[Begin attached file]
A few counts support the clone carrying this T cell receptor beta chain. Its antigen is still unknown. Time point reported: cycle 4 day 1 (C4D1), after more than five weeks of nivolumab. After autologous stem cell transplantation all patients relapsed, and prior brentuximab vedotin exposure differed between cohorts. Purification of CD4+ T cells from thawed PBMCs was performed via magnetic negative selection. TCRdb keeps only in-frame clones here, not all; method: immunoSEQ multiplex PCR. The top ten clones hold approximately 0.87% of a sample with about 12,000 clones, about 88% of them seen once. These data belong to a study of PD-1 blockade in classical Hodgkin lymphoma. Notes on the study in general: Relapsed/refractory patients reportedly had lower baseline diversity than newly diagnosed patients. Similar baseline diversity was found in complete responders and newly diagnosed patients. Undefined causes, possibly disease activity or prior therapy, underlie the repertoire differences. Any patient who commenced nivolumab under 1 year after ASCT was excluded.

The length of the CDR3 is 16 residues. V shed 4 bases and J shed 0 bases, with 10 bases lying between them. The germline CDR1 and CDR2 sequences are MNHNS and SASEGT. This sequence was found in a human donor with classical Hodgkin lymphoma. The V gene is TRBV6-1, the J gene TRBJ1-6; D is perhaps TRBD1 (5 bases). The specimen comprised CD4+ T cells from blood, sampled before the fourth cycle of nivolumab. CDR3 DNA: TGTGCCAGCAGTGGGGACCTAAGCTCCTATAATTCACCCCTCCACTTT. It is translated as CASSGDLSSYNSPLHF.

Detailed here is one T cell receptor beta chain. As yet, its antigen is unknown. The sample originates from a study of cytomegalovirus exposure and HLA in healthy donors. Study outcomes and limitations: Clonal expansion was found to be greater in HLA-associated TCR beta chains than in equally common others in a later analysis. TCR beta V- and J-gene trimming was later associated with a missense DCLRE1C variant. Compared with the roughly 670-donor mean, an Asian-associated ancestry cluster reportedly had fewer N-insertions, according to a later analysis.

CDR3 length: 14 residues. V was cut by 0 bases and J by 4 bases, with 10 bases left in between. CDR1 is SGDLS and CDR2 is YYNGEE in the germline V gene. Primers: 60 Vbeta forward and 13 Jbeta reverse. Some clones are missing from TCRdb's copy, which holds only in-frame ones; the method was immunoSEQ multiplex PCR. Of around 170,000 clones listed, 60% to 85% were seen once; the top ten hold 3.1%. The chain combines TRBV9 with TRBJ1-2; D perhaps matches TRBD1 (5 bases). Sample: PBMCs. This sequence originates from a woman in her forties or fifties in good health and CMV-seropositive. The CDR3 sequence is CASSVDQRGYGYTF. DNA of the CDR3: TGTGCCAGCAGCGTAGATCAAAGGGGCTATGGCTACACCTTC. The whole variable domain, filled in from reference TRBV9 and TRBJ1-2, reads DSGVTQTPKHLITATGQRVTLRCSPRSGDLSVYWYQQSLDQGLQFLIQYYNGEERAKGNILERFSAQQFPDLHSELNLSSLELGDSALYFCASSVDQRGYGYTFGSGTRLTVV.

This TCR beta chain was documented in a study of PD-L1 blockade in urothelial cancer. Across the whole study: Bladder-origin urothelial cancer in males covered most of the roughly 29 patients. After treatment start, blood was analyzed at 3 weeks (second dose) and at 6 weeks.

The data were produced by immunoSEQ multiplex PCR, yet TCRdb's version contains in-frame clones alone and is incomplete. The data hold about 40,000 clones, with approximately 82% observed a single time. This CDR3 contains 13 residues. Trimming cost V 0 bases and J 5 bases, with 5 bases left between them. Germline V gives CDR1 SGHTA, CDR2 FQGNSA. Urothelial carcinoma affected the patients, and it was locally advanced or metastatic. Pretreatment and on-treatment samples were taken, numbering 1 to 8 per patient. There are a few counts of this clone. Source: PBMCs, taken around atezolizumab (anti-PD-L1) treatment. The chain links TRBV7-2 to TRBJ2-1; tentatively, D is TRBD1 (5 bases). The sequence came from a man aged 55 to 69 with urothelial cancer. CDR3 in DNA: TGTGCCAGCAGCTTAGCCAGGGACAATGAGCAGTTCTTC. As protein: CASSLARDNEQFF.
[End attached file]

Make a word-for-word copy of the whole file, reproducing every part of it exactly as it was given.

A few counts support the clone carrying this T cell receptor beta chain. Its antigen is still unknown. Time point reported: cycle 4 day 1 (C4D1), after more than five weeks of nivolumab. After autologous stem cell transplantation all patients relapsed, and prior brentuximab vedotin exposure differed between cohorts. Purification of CD4+ T cells from thawed PBMCs was performed via magnetic negative selection. TCRdb keeps only in-frame clones here, not all; method: immunoSEQ multiplex PCR. The top ten clones hold approximately 0.87% of a sample with about 12,000 clones, about 88% of them seen once. These data belong to a study of PD-1 blockade in classical Hodgkin lymphoma. Notes on the study in general: Relapsed/refractory patients reportedly had lower baseline diversity than newly diagnosed patients. Similar baseline diversity was found in complete responders and newly diagnosed patients. Undefined causes, possibly disease activity or prior therapy, underlie the repertoire differences. Any patient who commenced nivolumab under 1 year after ASCT was excluded.

The length of the CDR3 is 16 residues. V shed 4 bases and J shed 0 bases, with 10 bases lying between them. The germline CDR1 and CDR2 sequences are MNHNS and SASEGT. This sequence was found in a human donor with classical Hodgkin lymphoma. The V gene is TRBV6-1, the J gene TRBJ1-6; D is perhaps TRBD1 (5 bases). The specimen comprised CD4+ T cells from blood, sampled before the fourth cycle of nivolumab. CDR3 DNA: TGTGCCAGCAGTGGGGACCTAAGCTCCTATAATTCACCCCTCCACTTT. It is translated as CASSGDLSSYNSPLHF.

Detailed here is one T cell receptor beta chain. As yet, its antigen is unknown. The sample originates from a study of cytomegalovirus exposure and HLA in healthy donors. Study outcomes and limitations: Clonal expansion was found to be greater in HLA-associated TCR beta chains than in equally common others in a later analysis. TCR beta V- and J-gene trimming was later associated with a missense DCLRE1C variant. Compared with the roughly 670-donor mean, an Asian-associated ancestry cluster reportedly had fewer N-insertions, according to a later analysis.

CDR3 length: 14 residues. V was cut by 0 bases and J by 4 bases, with 10 bases left in between. CDR1 is SGDLS and CDR2 is YYNGEE in the germline V gene. Primers: 60 Vbeta forward and 13 Jbeta reverse. Some clones are missing from TCRdb's copy, which holds only in-frame ones; the method was immunoSEQ multiplex PCR. Of around 170,000 clones listed, 60% to 85% were seen once; the top ten hold 3.1%. The chain combines TRBV9 with TRBJ1-2; D perhaps matches TRBD1 (5 bases). Sample: PBMCs. This sequence originates from a woman in her forties or fifties in good health and CMV-seropositive. The CDR3 sequence is CASSVDQRGYGYTF. DNA of the CDR3: TGTGCCAGCAGCGTAGATCAAAGGGGCTATGGCTACACCTTC. The whole variable domain, filled in from reference TRBV9 and TRBJ1-2, reads DSGVTQTPKHLITATGQRVTLRCSPRSGDLSVYWYQQSLDQGLQFLIQYYNGEERAKGNILERFSAQQFPDLHSELNLSSLELGDSALYFCASSVDQRGYGYTFGSGTRLTVV.

This TCR beta chain was documented in a study of PD-L1 blockade in urothelial cancer. Across the whole study: Bladder-origin urothelial cancer in males covered most of the roughly 29 patients. After treatment start, blood was analyzed at 3 weeks (second dose) and at 6 weeks.

The data were produced by immunoSEQ multiplex PCR, yet TCRdb's version contains in-frame clones alone and is incomplete. The data hold about 40,000 clones, with approximately 82% observed a single time. This CDR3 contains 13 residues. Trimming cost V 0 bases and J 5 bases, with 5 bases left between them. Germline V gives CDR1 SGHTA, CDR2 FQGNSA. Urothelial carcinoma affected the patients, and it was locally advanced or metastatic. Pretreatment and on-treatment samples were taken, numbering 1 to 8 per patient. There are a few counts of this clone. Source: PBMCs, taken around atezolizumab (anti-PD-L1) treatment. The chain links TRBV7-2 to TRBJ2-1; tentatively, D is TRBD1 (5 bases). The sequence came from a man aged 55 to 69 with urothelial cancer. CDR3 in DNA: TGTGCCAGCAGCTTAGCCAGGGACAATGAGCAGTTCTTC. As protein: CASSLARDNEQFF.